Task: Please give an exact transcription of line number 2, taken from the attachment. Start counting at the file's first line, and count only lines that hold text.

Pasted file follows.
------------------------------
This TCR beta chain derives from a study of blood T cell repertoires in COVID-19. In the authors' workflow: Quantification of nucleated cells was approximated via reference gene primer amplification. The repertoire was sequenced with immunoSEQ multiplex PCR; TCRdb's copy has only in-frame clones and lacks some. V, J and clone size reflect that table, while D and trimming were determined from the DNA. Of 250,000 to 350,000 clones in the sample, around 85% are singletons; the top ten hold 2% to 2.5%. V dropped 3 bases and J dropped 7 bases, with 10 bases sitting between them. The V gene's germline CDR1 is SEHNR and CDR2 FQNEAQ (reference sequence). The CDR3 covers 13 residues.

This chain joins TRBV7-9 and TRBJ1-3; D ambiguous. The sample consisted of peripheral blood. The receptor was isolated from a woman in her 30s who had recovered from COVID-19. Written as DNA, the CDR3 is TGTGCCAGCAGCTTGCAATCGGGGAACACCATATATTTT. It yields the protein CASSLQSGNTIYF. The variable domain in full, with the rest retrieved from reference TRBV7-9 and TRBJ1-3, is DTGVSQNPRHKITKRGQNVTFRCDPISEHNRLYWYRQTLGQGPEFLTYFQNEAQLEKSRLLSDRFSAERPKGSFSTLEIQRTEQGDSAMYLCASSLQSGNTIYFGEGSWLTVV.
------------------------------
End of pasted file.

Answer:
This chain joins TRBV7-9 and TRBJ1-3; D ambiguous. The sample consisted of peripheral blood. The receptor was isolated from a woman in her 30s who had recovered from COVID-19. Written as DNA, the CDR3 is TGTGCCAGCAGCTTGCAATCGGGGAACACCATATATTTT. It yields the protein CASSLQSGNTIYF. The variable domain in full, with the rest retrieved from reference TRBV7-9 and TRBJ1-3, is DTGVSQNPRHKITKRGQNVTFRCDPISEHNRLYWYRQTLGQGPEFLTYFQNEAQLEKSRLLSDRFSAERPKGSFSTLEIQRTEQGDSAMYLCASSLQSGNTIYFGEGSWLTVV.